# When Pure Inductor is Connected Across AC Supply

When a pure inductor (a coil with inductance and negligible resistance) is connected across an AC (alternating current) supply, several important electrical characteristics come into play. These characteristics depend on the frequency of the AC supply, the inductance of the coil, and the amplitude of the voltage.

## When Pure Inductor is Connected Across AC Supply

1. Impedance of the Inductor: The impedance of an inductor in an AC circuit is given by the formula Z = jωL, where Z is the impedance, j represents the imaginary unit, ω is the angular frequency (equal to 2π times the frequency of the AC supply), and L is the inductance of the coil. This impedance is purely imaginary and increases linearly with frequency.
2. Phase Shift: When an inductor is connected to an AC supply, it introduces a phase shift between the voltage across the inductor and the current flowing through it. This phase shift is typically 90 degrees or π/2 radians. The voltage across the inductor lags behind the current by this phase angle.
3. Reactance: The reactance of the inductor, which is the AC counterpart to resistance in a DC circuit, is given by X_L = ωL. Reactance depends on the frequency of the AC supply and the inductance of the coil. It increases linearly with frequency.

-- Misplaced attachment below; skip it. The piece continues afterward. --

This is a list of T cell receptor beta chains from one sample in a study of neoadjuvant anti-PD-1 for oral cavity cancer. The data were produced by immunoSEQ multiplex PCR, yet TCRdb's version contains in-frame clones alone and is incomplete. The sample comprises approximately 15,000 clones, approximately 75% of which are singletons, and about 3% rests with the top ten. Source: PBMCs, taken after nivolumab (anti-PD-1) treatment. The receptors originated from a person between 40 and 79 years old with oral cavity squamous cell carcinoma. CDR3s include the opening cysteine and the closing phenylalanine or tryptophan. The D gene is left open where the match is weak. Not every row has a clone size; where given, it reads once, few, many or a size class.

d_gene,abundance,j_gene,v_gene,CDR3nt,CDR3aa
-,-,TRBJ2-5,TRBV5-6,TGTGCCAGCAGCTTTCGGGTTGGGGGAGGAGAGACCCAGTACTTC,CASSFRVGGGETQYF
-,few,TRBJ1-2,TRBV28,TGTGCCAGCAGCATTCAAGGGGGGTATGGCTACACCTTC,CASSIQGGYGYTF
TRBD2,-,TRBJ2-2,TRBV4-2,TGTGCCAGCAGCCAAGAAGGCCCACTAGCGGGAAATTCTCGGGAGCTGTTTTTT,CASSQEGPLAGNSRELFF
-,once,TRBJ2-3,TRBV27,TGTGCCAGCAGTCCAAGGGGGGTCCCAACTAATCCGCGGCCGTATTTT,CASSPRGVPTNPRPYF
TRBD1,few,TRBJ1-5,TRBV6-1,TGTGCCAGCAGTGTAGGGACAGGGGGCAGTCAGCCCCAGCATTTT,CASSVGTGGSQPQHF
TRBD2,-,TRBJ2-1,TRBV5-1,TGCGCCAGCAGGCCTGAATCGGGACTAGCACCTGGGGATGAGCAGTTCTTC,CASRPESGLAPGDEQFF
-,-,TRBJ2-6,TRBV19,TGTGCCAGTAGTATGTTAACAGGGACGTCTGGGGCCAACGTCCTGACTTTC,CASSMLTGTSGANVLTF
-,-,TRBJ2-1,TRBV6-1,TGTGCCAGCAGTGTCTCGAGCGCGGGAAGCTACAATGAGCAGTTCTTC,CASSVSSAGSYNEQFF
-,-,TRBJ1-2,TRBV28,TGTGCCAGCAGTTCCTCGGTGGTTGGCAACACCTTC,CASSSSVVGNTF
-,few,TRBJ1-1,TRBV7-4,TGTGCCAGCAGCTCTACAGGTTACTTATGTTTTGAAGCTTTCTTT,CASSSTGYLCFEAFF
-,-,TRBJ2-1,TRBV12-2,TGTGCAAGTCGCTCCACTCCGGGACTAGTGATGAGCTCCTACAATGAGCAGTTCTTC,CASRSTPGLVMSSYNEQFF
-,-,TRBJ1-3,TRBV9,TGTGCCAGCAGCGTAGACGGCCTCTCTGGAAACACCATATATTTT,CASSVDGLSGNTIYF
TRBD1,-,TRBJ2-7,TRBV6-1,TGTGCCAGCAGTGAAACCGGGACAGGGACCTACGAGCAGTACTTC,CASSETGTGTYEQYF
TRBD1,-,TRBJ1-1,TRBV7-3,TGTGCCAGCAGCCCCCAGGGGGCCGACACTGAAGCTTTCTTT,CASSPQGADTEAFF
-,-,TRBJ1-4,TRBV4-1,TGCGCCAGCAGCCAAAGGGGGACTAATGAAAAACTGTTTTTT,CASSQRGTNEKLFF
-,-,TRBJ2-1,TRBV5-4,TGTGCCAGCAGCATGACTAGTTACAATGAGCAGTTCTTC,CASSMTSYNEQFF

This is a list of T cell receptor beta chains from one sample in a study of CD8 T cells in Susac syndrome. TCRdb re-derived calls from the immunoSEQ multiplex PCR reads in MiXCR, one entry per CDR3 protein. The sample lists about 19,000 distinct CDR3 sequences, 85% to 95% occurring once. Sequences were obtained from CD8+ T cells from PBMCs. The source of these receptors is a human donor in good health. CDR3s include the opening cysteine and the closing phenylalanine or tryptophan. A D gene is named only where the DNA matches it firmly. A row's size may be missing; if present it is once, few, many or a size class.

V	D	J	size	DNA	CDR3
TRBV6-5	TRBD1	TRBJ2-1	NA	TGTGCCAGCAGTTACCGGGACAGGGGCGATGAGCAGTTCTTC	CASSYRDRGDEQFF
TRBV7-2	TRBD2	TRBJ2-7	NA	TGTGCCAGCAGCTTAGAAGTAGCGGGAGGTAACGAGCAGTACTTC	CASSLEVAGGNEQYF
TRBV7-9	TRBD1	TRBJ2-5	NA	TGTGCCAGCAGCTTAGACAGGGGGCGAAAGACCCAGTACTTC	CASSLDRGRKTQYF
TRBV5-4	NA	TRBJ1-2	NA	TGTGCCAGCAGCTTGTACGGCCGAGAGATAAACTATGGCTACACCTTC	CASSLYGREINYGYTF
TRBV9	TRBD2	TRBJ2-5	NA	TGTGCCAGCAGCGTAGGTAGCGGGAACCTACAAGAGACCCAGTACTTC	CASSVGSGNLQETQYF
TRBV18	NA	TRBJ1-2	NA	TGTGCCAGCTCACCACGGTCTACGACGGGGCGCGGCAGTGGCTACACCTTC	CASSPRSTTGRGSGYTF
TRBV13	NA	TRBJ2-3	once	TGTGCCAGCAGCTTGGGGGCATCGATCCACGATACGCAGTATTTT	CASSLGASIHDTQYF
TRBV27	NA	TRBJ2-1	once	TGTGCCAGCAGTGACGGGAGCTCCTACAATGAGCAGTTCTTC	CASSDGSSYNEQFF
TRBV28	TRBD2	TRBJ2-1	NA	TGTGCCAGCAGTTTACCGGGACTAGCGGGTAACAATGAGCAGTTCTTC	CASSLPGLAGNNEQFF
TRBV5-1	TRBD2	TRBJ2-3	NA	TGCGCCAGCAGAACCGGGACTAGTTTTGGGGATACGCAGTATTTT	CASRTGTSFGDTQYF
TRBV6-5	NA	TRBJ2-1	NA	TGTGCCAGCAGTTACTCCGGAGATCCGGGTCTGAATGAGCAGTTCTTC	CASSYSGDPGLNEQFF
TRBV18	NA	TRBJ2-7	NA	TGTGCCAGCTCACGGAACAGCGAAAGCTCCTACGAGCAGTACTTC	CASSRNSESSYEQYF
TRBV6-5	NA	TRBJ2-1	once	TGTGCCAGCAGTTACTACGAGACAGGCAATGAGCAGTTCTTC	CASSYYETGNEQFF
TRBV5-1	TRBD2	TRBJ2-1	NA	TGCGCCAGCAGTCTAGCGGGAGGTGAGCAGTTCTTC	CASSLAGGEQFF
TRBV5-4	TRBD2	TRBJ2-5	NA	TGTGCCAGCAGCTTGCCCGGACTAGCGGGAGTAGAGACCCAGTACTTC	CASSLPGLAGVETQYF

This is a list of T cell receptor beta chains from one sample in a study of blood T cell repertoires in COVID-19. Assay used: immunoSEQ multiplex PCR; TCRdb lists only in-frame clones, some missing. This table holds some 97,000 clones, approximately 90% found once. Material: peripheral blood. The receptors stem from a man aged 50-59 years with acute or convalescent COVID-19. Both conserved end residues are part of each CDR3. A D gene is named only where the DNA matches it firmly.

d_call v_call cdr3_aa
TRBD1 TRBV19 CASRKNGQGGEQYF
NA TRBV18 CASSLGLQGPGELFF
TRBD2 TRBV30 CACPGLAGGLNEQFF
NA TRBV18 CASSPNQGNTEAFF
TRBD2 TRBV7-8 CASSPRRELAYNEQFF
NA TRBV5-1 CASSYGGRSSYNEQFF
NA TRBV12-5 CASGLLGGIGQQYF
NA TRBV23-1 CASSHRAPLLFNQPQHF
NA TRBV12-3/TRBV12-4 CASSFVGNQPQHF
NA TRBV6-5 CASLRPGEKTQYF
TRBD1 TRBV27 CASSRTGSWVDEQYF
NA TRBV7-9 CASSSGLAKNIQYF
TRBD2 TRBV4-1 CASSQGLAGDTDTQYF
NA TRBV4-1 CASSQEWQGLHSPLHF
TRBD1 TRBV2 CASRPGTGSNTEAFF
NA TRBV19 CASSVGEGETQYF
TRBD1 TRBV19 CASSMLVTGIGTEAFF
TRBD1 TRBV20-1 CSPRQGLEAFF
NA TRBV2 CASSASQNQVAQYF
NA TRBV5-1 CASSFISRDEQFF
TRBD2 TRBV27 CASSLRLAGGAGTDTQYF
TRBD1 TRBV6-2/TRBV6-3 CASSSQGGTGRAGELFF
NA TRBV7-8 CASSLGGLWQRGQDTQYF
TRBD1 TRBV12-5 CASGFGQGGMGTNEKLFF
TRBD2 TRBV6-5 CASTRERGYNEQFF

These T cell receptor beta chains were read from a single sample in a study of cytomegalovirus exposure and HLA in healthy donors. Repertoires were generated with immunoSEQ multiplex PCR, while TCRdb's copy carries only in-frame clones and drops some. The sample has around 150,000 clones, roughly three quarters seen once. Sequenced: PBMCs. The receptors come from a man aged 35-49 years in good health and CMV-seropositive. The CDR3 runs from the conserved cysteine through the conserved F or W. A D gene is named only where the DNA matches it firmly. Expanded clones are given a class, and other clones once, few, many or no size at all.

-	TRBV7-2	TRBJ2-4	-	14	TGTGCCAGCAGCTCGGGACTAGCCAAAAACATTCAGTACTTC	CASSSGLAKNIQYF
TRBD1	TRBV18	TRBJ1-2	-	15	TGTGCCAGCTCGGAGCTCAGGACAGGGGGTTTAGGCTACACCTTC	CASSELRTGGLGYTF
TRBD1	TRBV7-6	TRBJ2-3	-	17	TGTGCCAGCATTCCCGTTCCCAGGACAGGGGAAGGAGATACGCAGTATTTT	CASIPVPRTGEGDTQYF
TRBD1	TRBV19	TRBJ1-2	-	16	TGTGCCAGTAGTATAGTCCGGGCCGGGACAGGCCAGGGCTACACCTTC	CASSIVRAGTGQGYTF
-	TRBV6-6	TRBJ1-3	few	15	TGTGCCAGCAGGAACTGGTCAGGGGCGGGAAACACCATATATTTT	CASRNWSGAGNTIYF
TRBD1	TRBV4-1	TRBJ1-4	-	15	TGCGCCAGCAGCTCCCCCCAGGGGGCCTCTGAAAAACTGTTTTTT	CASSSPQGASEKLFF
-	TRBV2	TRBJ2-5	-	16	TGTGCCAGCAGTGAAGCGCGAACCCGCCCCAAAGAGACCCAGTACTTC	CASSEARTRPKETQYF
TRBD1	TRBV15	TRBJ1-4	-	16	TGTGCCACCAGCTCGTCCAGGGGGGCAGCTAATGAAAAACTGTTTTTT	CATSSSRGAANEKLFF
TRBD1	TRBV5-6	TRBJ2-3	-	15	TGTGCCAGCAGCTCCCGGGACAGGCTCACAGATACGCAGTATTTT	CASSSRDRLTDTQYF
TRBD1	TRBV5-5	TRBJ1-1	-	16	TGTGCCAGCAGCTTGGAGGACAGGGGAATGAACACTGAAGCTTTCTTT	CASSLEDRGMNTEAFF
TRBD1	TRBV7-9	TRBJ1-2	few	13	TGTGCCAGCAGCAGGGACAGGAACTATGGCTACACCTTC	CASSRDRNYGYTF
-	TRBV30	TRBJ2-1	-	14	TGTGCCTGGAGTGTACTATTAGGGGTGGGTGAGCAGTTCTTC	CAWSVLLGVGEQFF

4. Current Lags Voltage: Because of the phase shift, the current through the inductor lags behind the voltage across it. In other words, the current reaches its maximum value slightly after the voltage peaks in a sinusoidal AC waveform.
5. Voltage Drop: In an ideal pure inductor, there is no resistance, so there is no voltage drop due to resistive losses. However, there is a voltage drop across the inductor due to its inductive reactance, which is in phase with the current.
6. Energy Storage: An inductor stores energy in its magnetic field as current flows through it. When the current decreases or increases, energy is transferred between the source and the inductor’s magnetic field. This energy storage property is used in various electrical and electronic applications.
7. Inductive Kickback: When an inductive load is suddenly disconnected from the AC supply (for example, when a switch is opened), it can generate a voltage spike due to the collapse of the magnetic field. This is known as inductive kickback, and it can be problematic in some circuits, necessitating protective measures.

In summary, when a pure inductor is connected across an AC supply, it primarily exhibits impedance, introduces a phase shift between voltage and current, and stores energy in its magnetic field. The behavior of the inductor depends on the frequency of the AC supply and its inductance. These characteristics are fundamental in AC circuit analysis and are utilized in the design of various electrical and electronic systems.